"Martin Jones is a superb advocate for this rich kaleidoscope. His playing is delightfully exuberant and he is able to reach both the thunderous heights of power demanded by the Tchaikovsky concerto transcription and the delicacy of fingerwork required in folksongs such as 'Molly on the Shore'. He handles Grainger's complex counterpoints and voicing with superb clarity, achieving quasi-orchestral textures and colouring ..."
Jessica Duchen, BBC Music Magazine
"2011 marks the fiftieth anniversary of Percy Grainger’s death and the event has witnessed the reissue of a number of important recordings. This isn’t one such, because it’s remained in the Nimbus catalogue throughout, but I did want to draw brief attention to this super-abundant, characterful, and wholly marvellous five CD set of the complete piano music, played by the indefatigable, stylistically apt Martin Jones. He’s one of the undersung masters of a variety of repertoire – as good in Iberian music as he is in British, I’d suggest.
Here his encyclopaedic survey acts as a modern day cornerstone. You should hear his recordings, if you are excited by Grainger, and compare and contrast them with the composer’s own recordings, all the 78s at any rate. The experience is both exciting and diverting. But Grainger only recorded (and re-recorded) a fraction of his own pieces, whereas Jones has collared the lot. And how!
The first disc starts with some classic Grainger; the brio, clarity and speed of Jones’s take on Handel in the Strand is a tonic whilst To a Nordic Princess rises to a passionate pitch of assertion. In a Nutshell is a suite the charms of which seldom pall, and in this performance Jones crafts an unusually expressive Pastoral, slow and spare then incrementally building up in sonority, power and speed. The playful and vibrant badinage of The Immovable Do is especially well realised – one of the very best moments in this opening disc - though the reflective and beautiful Colonial Song runs it, very differently, close. Those who have never come across the roistering cakewalk of In Dahomey are in for a treat.
The second disc is given over to arrangements. To a degree it’s of less pressing interest to the Grainger novice, but it’s essential ground for those who want to understand his enthusiasms and the musical means by which he conveyed them. The opening of the Tchaikovsky Piano Concerto makes some fearsome demands on the intrepid solo pianist whereas the Brahms Cradle song that cannily follows it is delightfully spun – lissom legato, not lion-hearted virtuosity. His arrangement of Nimrod is probably quite well known but that of Rachmaninoff – the finale of the Second Concerto – probably less so. I must admit that the Dowland transcription, of Now, O now, I needs must part, is absolutely irresistible in Jones’s performance. He really does have the touch for refinement in these works. Of the other works, it’s interesting to contrast Grainger’s own 1929 78 of the Rosenkavalier with Jones’s. Then there’s the convoluted tribute to Stephen Foster, the well-known Bach Blithe Bells and the same composer’s Fugue in A minor – it reminds one of Bach’s importance to Grainger, as performer and composer.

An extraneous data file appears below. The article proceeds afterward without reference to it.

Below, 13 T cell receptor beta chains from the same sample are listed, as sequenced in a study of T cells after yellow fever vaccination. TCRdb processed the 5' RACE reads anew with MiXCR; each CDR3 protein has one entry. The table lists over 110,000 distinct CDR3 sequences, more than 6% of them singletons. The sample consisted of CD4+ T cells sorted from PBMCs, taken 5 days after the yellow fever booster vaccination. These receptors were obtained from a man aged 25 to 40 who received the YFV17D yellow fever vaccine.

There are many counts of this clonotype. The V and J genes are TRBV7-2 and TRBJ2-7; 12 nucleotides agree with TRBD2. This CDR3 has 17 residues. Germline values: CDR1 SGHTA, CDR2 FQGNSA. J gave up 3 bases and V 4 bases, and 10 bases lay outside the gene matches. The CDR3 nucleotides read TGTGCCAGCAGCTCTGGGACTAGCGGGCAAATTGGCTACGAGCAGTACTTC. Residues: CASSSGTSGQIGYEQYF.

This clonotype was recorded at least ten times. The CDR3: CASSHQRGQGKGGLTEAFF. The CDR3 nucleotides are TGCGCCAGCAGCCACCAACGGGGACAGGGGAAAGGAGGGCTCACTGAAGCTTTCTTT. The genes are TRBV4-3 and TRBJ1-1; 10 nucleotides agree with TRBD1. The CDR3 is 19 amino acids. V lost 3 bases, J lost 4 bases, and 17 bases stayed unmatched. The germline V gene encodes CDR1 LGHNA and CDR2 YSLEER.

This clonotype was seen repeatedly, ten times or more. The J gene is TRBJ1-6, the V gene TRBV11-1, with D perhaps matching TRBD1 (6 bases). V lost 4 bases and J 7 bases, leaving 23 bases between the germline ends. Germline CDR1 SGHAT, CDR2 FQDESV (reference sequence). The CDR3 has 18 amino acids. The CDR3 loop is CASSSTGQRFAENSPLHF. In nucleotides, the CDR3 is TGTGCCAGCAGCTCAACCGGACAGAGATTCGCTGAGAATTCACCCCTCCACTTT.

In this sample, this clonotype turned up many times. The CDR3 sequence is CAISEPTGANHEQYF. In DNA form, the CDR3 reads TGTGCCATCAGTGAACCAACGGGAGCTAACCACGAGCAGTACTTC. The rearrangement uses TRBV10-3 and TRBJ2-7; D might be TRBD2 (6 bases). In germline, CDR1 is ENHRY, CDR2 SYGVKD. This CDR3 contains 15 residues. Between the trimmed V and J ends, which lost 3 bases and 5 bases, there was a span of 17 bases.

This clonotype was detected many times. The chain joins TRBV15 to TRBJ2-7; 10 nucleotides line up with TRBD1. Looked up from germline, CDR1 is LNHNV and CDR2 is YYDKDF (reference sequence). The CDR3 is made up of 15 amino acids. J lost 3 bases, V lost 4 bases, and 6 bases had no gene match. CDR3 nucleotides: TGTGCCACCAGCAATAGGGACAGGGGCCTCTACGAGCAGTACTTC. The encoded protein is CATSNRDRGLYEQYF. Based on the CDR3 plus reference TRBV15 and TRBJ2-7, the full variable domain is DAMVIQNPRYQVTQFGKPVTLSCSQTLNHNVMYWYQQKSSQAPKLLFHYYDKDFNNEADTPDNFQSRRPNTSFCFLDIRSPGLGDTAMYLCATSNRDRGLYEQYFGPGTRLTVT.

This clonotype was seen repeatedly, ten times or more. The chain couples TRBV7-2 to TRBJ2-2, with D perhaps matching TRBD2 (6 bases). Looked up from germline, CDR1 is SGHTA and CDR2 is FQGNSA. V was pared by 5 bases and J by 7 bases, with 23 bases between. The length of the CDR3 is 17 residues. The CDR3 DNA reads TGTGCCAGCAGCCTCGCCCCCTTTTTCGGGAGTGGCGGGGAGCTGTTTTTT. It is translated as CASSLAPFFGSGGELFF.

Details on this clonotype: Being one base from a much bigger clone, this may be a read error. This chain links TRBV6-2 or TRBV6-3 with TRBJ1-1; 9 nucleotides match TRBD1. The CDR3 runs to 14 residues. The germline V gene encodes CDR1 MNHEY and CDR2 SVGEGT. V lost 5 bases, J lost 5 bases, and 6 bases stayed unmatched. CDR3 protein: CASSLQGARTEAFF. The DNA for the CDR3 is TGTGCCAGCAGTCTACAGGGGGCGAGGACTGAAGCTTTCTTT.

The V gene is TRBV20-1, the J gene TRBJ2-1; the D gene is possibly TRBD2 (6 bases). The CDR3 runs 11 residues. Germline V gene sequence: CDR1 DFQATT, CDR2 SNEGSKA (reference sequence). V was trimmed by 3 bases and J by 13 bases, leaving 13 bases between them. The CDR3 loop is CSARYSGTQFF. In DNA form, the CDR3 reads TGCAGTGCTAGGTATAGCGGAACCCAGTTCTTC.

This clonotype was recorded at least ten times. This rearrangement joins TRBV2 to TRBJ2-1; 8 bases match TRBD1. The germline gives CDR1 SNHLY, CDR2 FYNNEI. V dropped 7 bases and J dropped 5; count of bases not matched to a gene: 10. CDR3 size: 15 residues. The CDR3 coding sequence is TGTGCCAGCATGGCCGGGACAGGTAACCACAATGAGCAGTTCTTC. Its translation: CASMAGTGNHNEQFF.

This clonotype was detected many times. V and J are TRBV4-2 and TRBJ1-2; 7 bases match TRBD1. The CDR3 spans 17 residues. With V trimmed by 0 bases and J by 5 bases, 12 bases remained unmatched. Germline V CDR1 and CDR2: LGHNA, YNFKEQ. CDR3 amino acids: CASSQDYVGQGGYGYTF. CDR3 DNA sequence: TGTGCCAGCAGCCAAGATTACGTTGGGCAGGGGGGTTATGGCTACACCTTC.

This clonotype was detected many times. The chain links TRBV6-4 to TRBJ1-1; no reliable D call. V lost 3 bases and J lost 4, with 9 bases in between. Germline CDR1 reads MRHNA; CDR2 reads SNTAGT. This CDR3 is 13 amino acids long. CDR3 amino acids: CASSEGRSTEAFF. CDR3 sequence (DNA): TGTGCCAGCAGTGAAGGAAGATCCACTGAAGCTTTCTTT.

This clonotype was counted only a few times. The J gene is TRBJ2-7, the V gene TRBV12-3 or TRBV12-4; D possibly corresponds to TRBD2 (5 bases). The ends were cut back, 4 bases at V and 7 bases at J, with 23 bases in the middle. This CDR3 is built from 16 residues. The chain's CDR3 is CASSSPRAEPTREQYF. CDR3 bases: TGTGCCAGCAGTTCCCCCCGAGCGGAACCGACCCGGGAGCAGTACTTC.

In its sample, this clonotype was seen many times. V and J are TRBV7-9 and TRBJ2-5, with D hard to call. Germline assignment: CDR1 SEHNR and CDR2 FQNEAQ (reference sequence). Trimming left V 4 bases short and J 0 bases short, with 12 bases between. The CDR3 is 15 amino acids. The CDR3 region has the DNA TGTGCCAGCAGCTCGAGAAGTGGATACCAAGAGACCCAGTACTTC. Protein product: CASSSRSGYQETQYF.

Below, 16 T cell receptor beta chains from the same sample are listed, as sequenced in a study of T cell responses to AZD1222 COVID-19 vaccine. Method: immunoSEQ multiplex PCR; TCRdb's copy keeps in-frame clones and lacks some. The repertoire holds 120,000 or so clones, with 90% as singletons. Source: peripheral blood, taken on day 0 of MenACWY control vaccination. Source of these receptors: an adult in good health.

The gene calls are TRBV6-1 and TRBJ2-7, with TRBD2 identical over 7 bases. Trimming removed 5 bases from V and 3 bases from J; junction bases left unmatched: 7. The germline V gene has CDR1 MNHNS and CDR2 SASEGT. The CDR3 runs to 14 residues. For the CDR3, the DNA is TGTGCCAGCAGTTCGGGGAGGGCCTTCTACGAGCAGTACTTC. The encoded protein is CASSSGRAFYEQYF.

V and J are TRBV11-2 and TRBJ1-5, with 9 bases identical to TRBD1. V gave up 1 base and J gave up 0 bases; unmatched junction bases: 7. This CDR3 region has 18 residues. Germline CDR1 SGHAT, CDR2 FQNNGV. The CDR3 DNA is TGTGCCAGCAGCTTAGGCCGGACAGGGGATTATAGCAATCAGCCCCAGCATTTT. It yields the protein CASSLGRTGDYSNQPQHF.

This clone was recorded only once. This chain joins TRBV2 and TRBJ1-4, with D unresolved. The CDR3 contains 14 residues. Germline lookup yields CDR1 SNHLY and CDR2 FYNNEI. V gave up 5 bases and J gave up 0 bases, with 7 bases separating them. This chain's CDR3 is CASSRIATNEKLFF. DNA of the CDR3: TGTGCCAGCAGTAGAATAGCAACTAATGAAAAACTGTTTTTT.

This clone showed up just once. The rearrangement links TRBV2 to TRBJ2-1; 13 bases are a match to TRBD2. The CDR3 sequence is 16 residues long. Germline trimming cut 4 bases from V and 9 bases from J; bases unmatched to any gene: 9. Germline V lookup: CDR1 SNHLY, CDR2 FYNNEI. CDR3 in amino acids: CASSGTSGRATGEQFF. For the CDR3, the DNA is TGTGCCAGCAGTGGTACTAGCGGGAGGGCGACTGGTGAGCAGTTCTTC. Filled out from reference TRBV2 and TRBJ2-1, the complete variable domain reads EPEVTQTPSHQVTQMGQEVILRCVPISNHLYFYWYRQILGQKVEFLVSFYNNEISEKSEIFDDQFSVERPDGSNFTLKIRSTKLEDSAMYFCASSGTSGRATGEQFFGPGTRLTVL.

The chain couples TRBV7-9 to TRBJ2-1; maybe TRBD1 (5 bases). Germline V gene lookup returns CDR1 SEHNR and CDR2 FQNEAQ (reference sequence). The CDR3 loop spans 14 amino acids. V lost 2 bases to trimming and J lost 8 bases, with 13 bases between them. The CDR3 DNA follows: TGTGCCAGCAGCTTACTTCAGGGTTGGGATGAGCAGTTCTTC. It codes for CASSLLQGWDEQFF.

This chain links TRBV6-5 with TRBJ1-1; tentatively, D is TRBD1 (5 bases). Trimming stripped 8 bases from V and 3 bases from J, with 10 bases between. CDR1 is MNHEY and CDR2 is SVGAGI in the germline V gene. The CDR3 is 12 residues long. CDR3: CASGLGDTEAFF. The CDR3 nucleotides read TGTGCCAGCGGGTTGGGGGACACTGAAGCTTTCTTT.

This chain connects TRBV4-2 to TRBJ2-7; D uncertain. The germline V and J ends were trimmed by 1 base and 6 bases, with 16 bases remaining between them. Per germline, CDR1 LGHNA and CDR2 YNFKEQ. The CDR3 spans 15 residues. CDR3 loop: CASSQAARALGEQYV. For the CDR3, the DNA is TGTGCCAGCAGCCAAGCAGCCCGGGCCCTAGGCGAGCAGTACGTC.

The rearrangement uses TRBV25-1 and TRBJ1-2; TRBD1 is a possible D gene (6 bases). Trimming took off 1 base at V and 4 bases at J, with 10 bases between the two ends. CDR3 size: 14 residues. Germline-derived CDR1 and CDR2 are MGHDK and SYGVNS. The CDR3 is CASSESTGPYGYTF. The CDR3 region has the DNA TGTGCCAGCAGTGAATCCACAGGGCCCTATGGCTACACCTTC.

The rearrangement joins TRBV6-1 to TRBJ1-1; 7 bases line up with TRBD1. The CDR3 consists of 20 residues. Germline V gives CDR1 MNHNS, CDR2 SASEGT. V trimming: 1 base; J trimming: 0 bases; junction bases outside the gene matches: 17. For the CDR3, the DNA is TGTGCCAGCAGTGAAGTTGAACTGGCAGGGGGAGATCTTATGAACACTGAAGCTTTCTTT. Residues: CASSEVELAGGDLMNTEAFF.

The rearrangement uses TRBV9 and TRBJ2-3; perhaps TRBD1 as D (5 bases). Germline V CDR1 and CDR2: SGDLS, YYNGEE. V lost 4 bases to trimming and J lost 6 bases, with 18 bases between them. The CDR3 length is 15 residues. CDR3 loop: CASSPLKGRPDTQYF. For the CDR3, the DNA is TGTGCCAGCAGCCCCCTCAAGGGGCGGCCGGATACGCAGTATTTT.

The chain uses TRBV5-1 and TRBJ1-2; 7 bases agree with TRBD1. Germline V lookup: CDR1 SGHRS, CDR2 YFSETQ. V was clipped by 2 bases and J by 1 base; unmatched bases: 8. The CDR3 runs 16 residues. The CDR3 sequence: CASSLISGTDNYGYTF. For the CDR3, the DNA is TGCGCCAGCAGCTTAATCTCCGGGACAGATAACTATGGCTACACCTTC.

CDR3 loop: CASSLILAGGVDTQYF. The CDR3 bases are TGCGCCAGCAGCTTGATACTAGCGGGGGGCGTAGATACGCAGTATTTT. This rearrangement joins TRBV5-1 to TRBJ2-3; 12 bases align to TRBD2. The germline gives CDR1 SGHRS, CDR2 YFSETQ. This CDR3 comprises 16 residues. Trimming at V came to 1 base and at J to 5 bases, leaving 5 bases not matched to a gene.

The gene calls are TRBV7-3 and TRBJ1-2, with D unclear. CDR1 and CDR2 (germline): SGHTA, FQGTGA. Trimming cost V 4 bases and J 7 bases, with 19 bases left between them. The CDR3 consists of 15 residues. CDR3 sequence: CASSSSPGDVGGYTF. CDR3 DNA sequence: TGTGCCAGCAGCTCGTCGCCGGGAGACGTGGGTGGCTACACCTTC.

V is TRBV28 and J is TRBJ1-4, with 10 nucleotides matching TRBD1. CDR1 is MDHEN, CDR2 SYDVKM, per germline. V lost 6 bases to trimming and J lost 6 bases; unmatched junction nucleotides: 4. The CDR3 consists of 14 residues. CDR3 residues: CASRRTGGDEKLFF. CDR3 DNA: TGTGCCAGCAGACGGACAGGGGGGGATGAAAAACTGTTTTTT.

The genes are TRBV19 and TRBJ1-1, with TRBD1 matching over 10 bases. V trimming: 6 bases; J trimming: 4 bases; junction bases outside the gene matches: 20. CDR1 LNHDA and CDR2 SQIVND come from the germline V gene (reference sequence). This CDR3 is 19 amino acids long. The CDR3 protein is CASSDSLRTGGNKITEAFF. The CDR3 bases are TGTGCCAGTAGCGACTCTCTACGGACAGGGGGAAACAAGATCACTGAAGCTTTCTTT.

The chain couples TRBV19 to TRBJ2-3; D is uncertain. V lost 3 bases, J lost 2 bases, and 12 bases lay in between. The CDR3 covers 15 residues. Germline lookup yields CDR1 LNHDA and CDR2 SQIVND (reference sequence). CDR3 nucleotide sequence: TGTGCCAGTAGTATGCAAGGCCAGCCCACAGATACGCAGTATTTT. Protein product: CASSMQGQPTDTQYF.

The third disc offers 28 examples of Graingeresque delight. Some are very concise folk-songs and traditional songs, others better known examples of his art. Let me just suggest a few which I think especially illuminating or unusual. If you’ve not come across The Merry King, try to do so, and you won’t regret it; it’s hauntingly beautiful. A Jutish Melody was recorded by Grainger in one of his very rarest 78s – a double-sided 1929 Columbia. He takes it a touch faster than Jones. Spoon River is played with vibrancy but Jones is ever alert as to treble colouration. There are also the simple and complex versions of One more day my John.
The fourth disc is a curious collection but that only makes it the more valuable for completists. We have Stanford’s Four Irish Dances, the deeply sensitive Fauré songs – what a shame Grainger didn’t record them – and the opening movement transcription of the Schumann Piano Concerto, which, like the Rachmaninoff, is probably best known by close readers of Grainger’s work in this field – a virtuosic single-voiced domestication, as it were, of the concerto literature. Another such is the better remembered Grieg Concerto first movement, also in this disc. His homage to Delius comes via the Air and Dance – but there are plenty of things to occupy the eager ears in this disc. Uppermost amongst them we find Angelus ad Virginem, a lovely carol, and then some of Grainger’s early works. These include the Schumannesque Klavierstücke in E, and the other early pieces which are variously awkward and Brahmsian or, in the case of the one in B flat, incomplete. There’s also the one in D, which Grainger dedicated to his father. The Bigelow March, an insouciant piece, was actually written by Ella Grainger, Percy’s wife.
The final disc has bigger works, ending with The Warriors. It also includes those pieces written for four hands on one piano, four on two pianos, six on one piano and six on two pianos. Children's March: "Over the Hills and Far Away" is a sonorous and ebullient example of Martin Jones and Richard McMahon playing on two pianos. But all these pieces are richly exciting and attractive. In the midst of all this don’t overlook the calm solo Grainger fashioned from William Byrd – The Carman’s Whistle or indeed Gershwin’s Embraceable You. The resilience of the performers and the clarity of the six-handed, two-piano, arrangement of The Warriors elevates it to a must-hear experience.
I hope this has given some indication of why this is so essential a box for admirers of the composer. The booklet notes are classy. What a splendid undertaking this was.
Jonathan Woolf, musicweb-international.com